Scottish 6 Days
The tricky and technical terrain at the Scottish threw up all sorts of scope for errors...and happen they did. Here is a selection of Routegadget excerpts showing pitfalls that lay in wait for those who represented us up there. How would you have tackled the legs in question? Training pages
Note: as ever, to magnify the size of the images, in this case map excerpts, click or touch on them depending on the device you are using.
Q1- A long leg, at Glen Feardar East
How would you tackle this long leg, from the 8 on the east side of the map to 9 in the west? Variants of this leg appeared on several of the longer courses. Would it make any difference if I mentioned that some of the rough open areas were carpeted with heather concealing stones and rocks? Some runners were able to glide/ bounce over this stuff, others were reduced to picking their way through carefully. Mindful that by Day 5 I still hadn't run a long leg successfully, I spent two minutes standing still planning this one...and I didn't make a bad job of it.
Q2- Steep semi-open woods at Creag Choinnich
No, 2 to 3 is not a piste, despite the ski slopes in this part of the world! This downhill leg was nearly 40% in gradient with 160m of descent. With no substantial catching features immediately behind the control, is there a safe route to ensure you hit your target? And while we're on this one, what features would you aim to tick off en route to controls 1 and 4? A "busy" area in terms of the huge number of small clearings, could you use these reliably to navigate? These legs were part of my M45L course and I navigated this section well but slowly, before failing to cope with a long leg that followed!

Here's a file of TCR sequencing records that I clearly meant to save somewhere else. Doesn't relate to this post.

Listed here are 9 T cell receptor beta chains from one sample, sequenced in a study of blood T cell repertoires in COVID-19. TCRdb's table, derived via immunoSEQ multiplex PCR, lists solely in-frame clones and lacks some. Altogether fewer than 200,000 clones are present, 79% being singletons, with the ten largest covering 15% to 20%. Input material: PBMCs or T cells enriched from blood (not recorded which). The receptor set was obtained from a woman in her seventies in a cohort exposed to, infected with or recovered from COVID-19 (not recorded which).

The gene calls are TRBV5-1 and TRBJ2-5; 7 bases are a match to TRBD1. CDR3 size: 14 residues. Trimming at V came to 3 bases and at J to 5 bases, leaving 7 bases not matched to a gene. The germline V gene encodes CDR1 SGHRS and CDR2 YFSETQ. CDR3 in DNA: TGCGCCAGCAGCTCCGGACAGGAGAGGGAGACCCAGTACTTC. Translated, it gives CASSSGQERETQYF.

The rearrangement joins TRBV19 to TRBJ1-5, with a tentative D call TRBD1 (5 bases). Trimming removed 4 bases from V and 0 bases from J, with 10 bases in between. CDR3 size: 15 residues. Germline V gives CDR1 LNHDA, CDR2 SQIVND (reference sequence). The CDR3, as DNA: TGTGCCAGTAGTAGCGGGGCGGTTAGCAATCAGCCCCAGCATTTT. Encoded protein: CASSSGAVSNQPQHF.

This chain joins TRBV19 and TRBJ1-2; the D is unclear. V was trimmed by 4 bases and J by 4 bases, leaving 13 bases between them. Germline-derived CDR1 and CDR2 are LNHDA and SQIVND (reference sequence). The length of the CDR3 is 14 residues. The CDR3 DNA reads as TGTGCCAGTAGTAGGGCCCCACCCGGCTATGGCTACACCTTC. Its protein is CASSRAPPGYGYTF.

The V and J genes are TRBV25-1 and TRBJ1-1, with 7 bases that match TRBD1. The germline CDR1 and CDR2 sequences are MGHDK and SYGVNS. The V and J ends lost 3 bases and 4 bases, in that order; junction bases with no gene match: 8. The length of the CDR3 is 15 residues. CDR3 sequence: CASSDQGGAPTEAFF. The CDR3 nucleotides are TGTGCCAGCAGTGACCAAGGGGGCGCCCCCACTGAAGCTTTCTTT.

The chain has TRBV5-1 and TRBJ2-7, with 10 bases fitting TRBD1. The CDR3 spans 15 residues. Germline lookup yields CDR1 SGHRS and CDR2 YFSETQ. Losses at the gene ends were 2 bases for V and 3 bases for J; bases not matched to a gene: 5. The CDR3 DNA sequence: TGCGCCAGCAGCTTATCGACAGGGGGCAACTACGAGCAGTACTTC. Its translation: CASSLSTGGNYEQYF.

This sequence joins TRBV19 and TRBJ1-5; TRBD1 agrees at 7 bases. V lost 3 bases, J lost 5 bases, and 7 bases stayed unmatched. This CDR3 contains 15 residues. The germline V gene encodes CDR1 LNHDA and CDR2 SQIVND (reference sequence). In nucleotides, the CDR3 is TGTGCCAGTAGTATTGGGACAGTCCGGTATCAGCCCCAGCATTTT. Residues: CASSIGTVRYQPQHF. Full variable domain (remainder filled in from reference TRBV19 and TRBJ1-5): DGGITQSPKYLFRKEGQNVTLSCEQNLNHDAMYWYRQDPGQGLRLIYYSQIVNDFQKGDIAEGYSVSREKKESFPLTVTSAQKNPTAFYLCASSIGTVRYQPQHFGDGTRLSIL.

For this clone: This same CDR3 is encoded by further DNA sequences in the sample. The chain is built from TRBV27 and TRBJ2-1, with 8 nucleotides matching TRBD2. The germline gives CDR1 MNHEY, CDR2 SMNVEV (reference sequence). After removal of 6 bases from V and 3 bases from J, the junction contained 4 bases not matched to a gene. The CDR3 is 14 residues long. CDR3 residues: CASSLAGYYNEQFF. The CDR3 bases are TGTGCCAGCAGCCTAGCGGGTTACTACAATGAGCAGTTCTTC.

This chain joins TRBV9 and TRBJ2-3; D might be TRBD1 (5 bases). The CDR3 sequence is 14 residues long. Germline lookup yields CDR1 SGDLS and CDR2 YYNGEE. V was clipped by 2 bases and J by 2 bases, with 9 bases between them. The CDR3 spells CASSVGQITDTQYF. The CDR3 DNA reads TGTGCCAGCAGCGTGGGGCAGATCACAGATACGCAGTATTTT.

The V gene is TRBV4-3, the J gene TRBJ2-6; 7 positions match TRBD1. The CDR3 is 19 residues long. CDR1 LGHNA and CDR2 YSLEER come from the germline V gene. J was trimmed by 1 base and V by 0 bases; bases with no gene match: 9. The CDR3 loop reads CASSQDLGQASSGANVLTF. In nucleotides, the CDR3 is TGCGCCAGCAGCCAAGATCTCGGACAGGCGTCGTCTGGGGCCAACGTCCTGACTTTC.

Q3- Rock and earth features at Birsemoor Hill
There were rocks everywhere! Bear in mind that only rock features taller than one metre were mapped - I believe. I found this out retrospectively after making a botch job of this part of the course! The re-entrants and knolls were tough to navigate through also.
How would you keep on track between the controls shown? What would your attack points and catching features be? Or would you be better off just "straight lining" it? How effective is pace counting here likely to be?
Q4- Change in pace & direction, Creag Choinnich
You've just bombed it round the first five controls in a lovely area of runnable wood and passable marsh with no problems. Why might control 6 present problems then? It's certainly a change in pace as your controls so far have been 'middle distance' style controls - point the compass at your target and run hard!
What sort of errors could be made immediately after leaving 5? Say for example you'd gone off 90 degrees out and climbed the wrong hill, how would you determine your new position and relocate? Bear in mind that in a wooded area like this even quite large features are often not visible till you're near them or approaching them from the right angle.
Next time you get lost, remember even the better orienteers and even the best can mess up what on paper looks a reasonably straightforward leg, as happened here on Day 4.
- Jeff Pakes